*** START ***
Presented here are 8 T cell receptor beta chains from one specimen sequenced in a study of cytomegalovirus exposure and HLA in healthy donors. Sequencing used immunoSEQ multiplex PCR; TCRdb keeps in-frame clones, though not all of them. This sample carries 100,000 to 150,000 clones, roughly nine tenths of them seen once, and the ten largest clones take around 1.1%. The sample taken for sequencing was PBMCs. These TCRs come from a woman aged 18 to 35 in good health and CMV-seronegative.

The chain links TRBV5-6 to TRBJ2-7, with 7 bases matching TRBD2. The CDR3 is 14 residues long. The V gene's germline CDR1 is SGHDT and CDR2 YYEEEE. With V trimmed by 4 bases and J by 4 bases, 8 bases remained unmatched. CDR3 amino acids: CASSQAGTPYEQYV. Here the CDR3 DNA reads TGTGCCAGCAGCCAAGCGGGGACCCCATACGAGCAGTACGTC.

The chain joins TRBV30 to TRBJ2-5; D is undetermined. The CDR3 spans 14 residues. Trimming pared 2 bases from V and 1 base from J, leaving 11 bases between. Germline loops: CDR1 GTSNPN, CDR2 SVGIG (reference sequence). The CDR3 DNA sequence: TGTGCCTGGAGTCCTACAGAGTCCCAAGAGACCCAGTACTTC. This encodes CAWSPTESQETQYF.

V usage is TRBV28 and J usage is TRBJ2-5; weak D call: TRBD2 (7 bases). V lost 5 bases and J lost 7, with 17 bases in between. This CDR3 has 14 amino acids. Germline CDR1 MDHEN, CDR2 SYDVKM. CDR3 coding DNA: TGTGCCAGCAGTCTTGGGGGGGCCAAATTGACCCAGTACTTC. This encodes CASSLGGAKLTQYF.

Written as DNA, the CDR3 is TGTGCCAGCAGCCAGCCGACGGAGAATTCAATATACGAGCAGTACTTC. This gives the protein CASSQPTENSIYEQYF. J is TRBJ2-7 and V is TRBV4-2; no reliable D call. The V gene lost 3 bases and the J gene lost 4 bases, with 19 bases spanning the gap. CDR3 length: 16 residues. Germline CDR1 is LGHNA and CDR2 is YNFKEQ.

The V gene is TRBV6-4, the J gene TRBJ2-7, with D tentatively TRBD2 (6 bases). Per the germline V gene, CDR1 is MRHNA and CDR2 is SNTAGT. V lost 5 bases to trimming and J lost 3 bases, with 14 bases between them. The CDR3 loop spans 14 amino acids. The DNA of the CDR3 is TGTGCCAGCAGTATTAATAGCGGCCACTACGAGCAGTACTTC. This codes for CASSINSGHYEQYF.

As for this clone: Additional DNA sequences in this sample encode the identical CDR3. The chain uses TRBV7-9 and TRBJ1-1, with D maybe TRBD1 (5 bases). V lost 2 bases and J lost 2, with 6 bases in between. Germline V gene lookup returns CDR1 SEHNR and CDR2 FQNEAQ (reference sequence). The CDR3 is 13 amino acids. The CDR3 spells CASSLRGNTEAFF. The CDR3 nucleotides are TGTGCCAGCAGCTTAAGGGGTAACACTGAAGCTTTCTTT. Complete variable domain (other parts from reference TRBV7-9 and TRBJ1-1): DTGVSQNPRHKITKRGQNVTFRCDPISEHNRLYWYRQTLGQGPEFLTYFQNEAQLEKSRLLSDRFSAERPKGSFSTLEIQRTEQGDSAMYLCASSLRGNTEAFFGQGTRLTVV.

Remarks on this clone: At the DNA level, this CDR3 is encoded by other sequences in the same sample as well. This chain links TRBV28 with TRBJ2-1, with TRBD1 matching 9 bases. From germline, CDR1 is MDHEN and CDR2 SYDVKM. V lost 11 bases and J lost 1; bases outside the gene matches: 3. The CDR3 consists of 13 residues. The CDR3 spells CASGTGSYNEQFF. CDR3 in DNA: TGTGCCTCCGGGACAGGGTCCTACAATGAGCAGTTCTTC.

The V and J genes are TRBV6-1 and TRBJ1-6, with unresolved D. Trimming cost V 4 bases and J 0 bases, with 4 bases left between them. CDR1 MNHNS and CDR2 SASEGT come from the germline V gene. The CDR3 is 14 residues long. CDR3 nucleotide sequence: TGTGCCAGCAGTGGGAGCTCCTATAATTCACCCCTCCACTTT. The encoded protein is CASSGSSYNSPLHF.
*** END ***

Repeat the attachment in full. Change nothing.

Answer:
Presented here are 8 T cell receptor beta chains from one specimen sequenced in a study of cytomegalovirus exposure and HLA in healthy donors. Sequencing used immunoSEQ multiplex PCR; TCRdb keeps in-frame clones, though not all of them. This sample carries 100,000 to 150,000 clones, roughly nine tenths of them seen once, and the ten largest clones take around 1.1%. The sample taken for sequencing was PBMCs. These TCRs come from a woman aged 18 to 35 in good health and CMV-seronegative.

The chain links TRBV5-6 to TRBJ2-7, with 7 bases matching TRBD2. The CDR3 is 14 residues long. The V gene's germline CDR1 is SGHDT and CDR2 YYEEEE. With V trimmed by 4 bases and J by 4 bases, 8 bases remained unmatched. CDR3 amino acids: CASSQAGTPYEQYV. Here the CDR3 DNA reads TGTGCCAGCAGCCAAGCGGGGACCCCATACGAGCAGTACGTC.

The chain joins TRBV30 to TRBJ2-5; D is undetermined. The CDR3 spans 14 residues. Trimming pared 2 bases from V and 1 base from J, leaving 11 bases between. Germline loops: CDR1 GTSNPN, CDR2 SVGIG (reference sequence). The CDR3 DNA sequence: TGTGCCTGGAGTCCTACAGAGTCCCAAGAGACCCAGTACTTC. This encodes CAWSPTESQETQYF.

V usage is TRBV28 and J usage is TRBJ2-5; weak D call: TRBD2 (7 bases). V lost 5 bases and J lost 7, with 17 bases in between. This CDR3 has 14 amino acids. Germline CDR1 MDHEN, CDR2 SYDVKM. CDR3 coding DNA: TGTGCCAGCAGTCTTGGGGGGGCCAAATTGACCCAGTACTTC. This encodes CASSLGGAKLTQYF.

Written as DNA, the CDR3 is TGTGCCAGCAGCCAGCCGACGGAGAATTCAATATACGAGCAGTACTTC. This gives the protein CASSQPTENSIYEQYF. J is TRBJ2-7 and V is TRBV4-2; no reliable D call. The V gene lost 3 bases and the J gene lost 4 bases, with 19 bases spanning the gap. CDR3 length: 16 residues. Germline CDR1 is LGHNA and CDR2 is YNFKEQ.

The V gene is TRBV6-4, the J gene TRBJ2-7, with D tentatively TRBD2 (6 bases). Per the germline V gene, CDR1 is MRHNA and CDR2 is SNTAGT. V lost 5 bases to trimming and J lost 3 bases, with 14 bases between them. The CDR3 loop spans 14 amino acids. The DNA of the CDR3 is TGTGCCAGCAGTATTAATAGCGGCCACTACGAGCAGTACTTC. This codes for CASSINSGHYEQYF.

As for this clone: Additional DNA sequences in this sample encode the identical CDR3. The chain uses TRBV7-9 and TRBJ1-1, with D maybe TRBD1 (5 bases). V lost 2 bases and J lost 2, with 6 bases in between. Germline V gene lookup returns CDR1 SEHNR and CDR2 FQNEAQ (reference sequence). The CDR3 is 13 amino acids. The CDR3 spells CASSLRGNTEAFF. The CDR3 nucleotides are TGTGCCAGCAGCTTAAGGGGTAACACTGAAGCTTTCTTT. Complete variable domain (other parts from reference TRBV7-9 and TRBJ1-1): DTGVSQNPRHKITKRGQNVTFRCDPISEHNRLYWYRQTLGQGPEFLTYFQNEAQLEKSRLLSDRFSAERPKGSFSTLEIQRTEQGDSAMYLCASSLRGNTEAFFGQGTRLTVV.

Remarks on this clone: At the DNA level, this CDR3 is encoded by other sequences in the same sample as well. This chain links TRBV28 with TRBJ2-1, with TRBD1 matching 9 bases. From germline, CDR1 is MDHEN and CDR2 SYDVKM. V lost 11 bases and J lost 1; bases outside the gene matches: 3. The CDR3 consists of 13 residues. The CDR3 spells CASGTGSYNEQFF. CDR3 in DNA: TGTGCCTCCGGGACAGGGTCCTACAATGAGCAGTTCTTC.

The V and J genes are TRBV6-1 and TRBJ1-6, with unresolved D. Trimming cost V 4 bases and J 0 bases, with 4 bases left between them. CDR1 MNHNS and CDR2 SASEGT come from the germline V gene. The CDR3 is 14 residues long. CDR3 nucleotide sequence: TGTGCCAGCAGTGGGAGCTCCTATAATTCACCCCTCCACTTT. The encoded protein is CASSGSSYNSPLHF.